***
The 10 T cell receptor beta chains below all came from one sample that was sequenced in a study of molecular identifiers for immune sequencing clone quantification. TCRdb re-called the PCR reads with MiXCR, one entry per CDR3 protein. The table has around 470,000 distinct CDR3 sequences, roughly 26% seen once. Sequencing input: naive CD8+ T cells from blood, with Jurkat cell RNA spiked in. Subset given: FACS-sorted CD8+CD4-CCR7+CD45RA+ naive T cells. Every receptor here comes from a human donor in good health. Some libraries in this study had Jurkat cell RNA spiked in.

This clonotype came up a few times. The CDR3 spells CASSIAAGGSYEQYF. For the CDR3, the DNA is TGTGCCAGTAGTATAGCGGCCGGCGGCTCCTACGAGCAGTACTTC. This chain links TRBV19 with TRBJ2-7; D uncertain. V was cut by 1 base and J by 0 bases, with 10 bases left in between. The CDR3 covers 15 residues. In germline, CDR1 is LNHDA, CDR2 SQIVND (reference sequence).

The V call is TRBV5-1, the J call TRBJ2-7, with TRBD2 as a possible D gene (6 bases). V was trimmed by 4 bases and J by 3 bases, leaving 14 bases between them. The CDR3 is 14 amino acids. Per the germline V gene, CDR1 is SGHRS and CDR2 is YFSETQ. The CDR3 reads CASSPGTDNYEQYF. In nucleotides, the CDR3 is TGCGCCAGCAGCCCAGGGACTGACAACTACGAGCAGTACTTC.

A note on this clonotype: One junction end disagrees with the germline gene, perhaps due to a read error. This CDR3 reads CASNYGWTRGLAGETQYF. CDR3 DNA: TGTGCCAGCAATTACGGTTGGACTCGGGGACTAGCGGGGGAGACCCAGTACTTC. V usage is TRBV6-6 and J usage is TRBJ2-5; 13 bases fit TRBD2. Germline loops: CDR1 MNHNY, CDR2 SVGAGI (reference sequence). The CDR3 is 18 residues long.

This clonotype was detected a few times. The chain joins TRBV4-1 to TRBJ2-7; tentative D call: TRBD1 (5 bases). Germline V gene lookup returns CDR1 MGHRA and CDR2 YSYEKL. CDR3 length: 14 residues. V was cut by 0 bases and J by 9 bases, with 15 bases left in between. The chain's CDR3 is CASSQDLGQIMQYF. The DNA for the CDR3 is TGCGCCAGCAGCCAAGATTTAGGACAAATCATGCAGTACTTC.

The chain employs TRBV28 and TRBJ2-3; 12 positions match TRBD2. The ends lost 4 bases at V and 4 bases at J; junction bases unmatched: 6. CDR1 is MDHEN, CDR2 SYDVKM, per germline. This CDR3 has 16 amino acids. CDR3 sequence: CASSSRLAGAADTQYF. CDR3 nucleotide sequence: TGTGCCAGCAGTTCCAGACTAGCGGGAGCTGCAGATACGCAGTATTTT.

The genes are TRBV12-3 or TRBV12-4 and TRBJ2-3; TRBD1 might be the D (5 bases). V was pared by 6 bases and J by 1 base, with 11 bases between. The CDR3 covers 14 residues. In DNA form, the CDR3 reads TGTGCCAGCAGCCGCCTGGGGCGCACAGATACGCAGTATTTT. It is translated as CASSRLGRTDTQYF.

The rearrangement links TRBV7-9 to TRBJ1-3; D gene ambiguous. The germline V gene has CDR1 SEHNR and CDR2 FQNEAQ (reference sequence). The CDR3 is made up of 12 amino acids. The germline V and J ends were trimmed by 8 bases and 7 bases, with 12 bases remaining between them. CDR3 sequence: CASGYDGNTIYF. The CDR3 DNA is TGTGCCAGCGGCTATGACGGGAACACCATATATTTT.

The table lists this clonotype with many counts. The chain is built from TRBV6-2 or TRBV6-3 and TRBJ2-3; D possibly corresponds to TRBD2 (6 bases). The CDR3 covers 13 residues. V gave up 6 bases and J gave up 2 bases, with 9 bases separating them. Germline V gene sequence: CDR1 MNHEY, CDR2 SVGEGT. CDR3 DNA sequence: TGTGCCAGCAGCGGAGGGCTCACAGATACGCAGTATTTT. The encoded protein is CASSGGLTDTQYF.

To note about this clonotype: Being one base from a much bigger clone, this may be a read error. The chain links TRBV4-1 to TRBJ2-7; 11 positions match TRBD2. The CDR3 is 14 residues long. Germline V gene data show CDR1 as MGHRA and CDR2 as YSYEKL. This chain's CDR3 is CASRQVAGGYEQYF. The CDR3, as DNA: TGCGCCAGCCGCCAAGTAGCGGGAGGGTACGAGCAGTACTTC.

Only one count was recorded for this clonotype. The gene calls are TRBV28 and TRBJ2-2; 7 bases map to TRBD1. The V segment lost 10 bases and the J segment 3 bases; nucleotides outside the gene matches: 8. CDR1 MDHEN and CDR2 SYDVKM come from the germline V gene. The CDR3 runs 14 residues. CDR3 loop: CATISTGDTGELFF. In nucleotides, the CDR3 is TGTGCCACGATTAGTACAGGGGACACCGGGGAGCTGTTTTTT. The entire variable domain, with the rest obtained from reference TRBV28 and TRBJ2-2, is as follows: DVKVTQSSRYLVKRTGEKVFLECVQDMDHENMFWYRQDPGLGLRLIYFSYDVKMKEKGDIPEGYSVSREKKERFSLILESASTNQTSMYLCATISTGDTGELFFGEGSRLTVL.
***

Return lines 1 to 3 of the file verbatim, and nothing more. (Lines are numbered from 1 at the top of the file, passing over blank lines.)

The 10 T cell receptor beta chains below all came from one sample that was sequenced in a study of molecular identifiers for immune sequencing clone quantification. TCRdb re-called the PCR reads with MiXCR, one entry per CDR3 protein. The table has around 470,000 distinct CDR3 sequences, roughly 26% seen once. Sequencing input: naive CD8+ T cells from blood, with Jurkat cell RNA spiked in. Subset given: FACS-sorted CD8+CD4-CCR7+CD45RA+ naive T cells. Every receptor here comes from a human donor in good health. Some libraries in this study had Jurkat cell RNA spiked in.

This clonotype came up a few times. The CDR3 spells CASSIAAGGSYEQYF. For the CDR3, the DNA is TGTGCCAGTAGTATAGCGGCCGGCGGCTCCTACGAGCAGTACTTC. This chain links TRBV19 with TRBJ2-7; D uncertain. V was cut by 1 base and J by 0 bases, with 10 bases left in between. The CDR3 covers 15 residues. In germline, CDR1 is LNHDA, CDR2 SQIVND (reference sequence).

The V call is TRBV5-1, the J call TRBJ2-7, with TRBD2 as a possible D gene (6 bases). V was trimmed by 4 bases and J by 3 bases, leaving 14 bases between them. The CDR3 is 14 amino acids. Per the germline V gene, CDR1 is SGHRS and CDR2 is YFSETQ. The CDR3 reads CASSPGTDNYEQYF. In nucleotides, the CDR3 is TGCGCCAGCAGCCCAGGGACTGACAACTACGAGCAGTACTTC.